The cold Cape Town water needs time to get used to, says Sandile Shange. Photo: Supplied

PRETORIA – Sandile Shange gets shivers down his spine as he remembers last year’s Discovery Triathlon.

“Phew, I remember just how cold the water was,” he laughs. “We were not allowed to warm up so we went straight into the water. I am a Durbanite and am used to the warm water we have here; the Cape Town water was way too cold.

“But once I was in the water for a little longer I got into my stride and in the end it was great fun.”

It was watching the professionals, however, that left a massive impression on the 36-year-old.

“I saw their times and I was in awe. I was inspired and motivated to come back and work hard on improving my times too. I don’t think the margin between us and them is too big and if we can be dedicated and work on the swim in the open water then some day, who knows?”

With coach Glen Gore by his side he believes the sky is the limit.

“Before I met Glen, all I knew was cycling and running. He entered us into competition and while it was hard at first and a bit confusing, one eventually got the hang of this triathlon business,” he explains.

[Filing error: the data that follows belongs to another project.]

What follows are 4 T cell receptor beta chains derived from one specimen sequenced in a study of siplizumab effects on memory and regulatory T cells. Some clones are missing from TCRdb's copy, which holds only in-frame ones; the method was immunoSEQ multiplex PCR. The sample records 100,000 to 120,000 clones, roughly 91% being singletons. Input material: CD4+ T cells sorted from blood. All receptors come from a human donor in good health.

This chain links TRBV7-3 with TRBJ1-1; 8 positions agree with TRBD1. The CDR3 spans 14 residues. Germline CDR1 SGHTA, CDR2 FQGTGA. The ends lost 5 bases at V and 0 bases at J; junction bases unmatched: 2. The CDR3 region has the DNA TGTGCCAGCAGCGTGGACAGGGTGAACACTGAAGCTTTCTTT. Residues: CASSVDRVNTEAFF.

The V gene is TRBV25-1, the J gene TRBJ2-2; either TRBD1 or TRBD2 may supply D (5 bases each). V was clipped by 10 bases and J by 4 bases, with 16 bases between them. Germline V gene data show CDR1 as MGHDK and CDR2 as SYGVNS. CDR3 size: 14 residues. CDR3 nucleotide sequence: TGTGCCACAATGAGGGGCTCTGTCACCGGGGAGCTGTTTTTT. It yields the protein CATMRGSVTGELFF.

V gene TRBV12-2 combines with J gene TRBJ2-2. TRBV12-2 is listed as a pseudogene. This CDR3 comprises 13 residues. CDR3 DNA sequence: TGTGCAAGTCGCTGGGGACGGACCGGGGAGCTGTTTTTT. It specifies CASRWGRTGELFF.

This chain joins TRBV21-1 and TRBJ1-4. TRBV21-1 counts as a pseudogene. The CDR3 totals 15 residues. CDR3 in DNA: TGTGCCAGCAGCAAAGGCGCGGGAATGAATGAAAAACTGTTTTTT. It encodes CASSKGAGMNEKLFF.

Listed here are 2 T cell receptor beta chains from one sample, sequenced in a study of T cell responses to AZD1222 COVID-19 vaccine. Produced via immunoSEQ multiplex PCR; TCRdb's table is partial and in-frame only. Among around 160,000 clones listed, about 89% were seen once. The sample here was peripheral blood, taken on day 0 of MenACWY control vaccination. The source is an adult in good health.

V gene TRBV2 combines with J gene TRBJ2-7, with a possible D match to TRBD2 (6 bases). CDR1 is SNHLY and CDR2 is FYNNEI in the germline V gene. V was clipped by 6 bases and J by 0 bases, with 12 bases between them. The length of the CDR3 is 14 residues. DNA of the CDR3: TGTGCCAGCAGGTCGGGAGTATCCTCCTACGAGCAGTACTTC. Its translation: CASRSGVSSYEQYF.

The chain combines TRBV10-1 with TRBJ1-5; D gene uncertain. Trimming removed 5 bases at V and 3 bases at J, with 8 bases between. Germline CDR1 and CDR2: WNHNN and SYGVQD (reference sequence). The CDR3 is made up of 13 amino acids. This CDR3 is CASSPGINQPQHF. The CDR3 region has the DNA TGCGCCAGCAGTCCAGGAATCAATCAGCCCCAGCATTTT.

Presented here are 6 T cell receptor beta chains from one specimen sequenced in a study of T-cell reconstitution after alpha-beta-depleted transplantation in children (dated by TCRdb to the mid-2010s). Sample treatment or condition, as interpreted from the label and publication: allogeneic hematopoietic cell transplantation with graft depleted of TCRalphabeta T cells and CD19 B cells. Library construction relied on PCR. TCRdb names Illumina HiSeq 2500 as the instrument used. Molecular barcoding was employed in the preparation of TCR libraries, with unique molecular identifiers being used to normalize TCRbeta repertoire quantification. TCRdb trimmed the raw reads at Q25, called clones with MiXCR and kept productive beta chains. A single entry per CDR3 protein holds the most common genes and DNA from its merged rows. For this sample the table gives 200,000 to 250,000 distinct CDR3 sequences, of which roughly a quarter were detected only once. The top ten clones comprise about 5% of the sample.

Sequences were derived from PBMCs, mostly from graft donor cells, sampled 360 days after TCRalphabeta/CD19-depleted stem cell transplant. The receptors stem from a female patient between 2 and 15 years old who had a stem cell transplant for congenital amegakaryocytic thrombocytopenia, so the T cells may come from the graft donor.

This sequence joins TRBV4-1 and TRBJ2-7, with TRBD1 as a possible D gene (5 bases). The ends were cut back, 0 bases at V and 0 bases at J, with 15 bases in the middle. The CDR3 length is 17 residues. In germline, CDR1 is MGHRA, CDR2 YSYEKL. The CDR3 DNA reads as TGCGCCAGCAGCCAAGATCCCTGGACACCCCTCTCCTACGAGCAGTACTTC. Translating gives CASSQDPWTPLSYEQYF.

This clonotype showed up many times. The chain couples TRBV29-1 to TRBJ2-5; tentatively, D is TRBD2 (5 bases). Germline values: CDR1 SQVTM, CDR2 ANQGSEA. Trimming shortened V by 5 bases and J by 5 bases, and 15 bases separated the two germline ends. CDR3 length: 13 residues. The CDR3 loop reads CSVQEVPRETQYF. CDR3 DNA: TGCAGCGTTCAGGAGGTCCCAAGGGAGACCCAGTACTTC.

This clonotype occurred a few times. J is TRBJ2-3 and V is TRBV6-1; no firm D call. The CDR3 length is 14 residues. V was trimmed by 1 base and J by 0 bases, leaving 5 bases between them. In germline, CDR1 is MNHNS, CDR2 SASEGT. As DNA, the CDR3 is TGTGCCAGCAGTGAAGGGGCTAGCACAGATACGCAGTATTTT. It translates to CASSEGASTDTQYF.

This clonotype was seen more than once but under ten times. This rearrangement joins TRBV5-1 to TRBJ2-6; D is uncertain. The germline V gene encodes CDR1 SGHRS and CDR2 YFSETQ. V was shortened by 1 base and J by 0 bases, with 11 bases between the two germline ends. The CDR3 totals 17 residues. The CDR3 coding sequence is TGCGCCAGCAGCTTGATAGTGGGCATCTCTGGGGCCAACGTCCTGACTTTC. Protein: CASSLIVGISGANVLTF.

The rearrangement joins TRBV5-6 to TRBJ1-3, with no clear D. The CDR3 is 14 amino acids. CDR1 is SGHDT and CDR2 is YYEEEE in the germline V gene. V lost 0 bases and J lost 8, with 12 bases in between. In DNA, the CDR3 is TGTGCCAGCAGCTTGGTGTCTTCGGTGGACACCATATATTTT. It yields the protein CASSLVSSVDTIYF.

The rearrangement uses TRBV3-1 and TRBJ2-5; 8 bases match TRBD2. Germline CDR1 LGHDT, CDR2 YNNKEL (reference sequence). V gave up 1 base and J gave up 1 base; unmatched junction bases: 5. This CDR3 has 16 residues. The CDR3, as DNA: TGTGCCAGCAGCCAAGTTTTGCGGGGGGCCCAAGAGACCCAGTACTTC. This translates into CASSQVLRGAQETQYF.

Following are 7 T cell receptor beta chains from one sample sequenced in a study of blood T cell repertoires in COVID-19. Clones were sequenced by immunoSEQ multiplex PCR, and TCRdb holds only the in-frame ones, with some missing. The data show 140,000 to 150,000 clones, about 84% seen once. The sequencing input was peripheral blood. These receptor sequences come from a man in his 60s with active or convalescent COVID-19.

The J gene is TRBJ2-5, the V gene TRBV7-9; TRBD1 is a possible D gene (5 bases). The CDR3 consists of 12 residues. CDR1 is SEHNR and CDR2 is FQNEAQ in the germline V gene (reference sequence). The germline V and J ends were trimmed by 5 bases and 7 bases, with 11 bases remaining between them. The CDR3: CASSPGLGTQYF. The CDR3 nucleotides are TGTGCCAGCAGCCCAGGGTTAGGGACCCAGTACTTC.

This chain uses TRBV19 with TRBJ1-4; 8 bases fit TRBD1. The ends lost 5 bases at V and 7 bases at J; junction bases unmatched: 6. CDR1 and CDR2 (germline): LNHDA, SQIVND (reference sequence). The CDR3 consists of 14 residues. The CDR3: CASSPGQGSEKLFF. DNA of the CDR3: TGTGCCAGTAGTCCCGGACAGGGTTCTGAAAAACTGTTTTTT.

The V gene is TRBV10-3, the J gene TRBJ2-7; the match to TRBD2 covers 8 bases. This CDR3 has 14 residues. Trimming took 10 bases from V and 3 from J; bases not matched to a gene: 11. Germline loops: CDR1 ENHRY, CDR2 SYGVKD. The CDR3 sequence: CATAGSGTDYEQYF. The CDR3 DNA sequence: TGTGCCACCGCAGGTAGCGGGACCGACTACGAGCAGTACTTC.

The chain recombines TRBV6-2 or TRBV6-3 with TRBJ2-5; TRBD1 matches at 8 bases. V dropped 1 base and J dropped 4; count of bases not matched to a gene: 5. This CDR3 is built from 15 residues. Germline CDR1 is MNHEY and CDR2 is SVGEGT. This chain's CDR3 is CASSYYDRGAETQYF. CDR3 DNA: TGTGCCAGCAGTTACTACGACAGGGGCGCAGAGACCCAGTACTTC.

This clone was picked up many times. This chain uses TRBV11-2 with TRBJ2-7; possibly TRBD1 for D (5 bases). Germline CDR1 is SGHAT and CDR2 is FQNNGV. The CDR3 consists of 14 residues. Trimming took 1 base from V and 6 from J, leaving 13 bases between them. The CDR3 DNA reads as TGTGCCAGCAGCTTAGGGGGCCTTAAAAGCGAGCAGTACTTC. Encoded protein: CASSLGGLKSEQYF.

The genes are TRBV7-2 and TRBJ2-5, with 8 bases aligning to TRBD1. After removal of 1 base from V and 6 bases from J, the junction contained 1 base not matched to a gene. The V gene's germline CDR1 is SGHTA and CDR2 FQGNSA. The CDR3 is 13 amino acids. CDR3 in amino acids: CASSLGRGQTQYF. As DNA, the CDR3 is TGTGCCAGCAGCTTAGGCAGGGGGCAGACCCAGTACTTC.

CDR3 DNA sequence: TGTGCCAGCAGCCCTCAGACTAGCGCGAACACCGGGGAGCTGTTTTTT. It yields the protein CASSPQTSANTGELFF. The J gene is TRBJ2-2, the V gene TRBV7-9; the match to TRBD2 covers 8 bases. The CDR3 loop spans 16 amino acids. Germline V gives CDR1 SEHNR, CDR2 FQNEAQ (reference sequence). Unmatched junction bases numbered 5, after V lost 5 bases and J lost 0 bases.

Triathlon is an expensive sport but the rewards beat the costs.

“It teaches discipline. You need to spend a lot of time practising and you have to practice the disciplines daily. Glen has got us reading Triathlon Plus magazine just so we know what the other pros are doing out there. 

He also gets the samples (of cycling shoes and attire) and gives them to us because he understands just how expensive the sport can be. Glen understands us as people, he’s like a father to us.”

In their townships, Shange and his fellow participant and friend Mhlengi Gwala are seen as different.

“In our communities, they view us as white people,” he laughs. “It is all because we do these very expensive sports that are not really common among black people. But over time we’ve also become role models for many kids. There are plenty of youngsters who aspire to be lifeguards like us and who always ask us about triathlon.

“Now many youngsters in the townships no longer look up to the criminals as we did when we were younger, but they look up to us. I’m just glad that in a small way we are showing them they can get away from that flashy life of criminals which is very short.

“We go to schools and give talks about what lifeguards do and we teach them about beach awareness. That way we also introduce them to triathlon and make the kids realise there’s no such thing as a sport for white or black people anymore.”

Matshelane Mamabolo


Pretoria News

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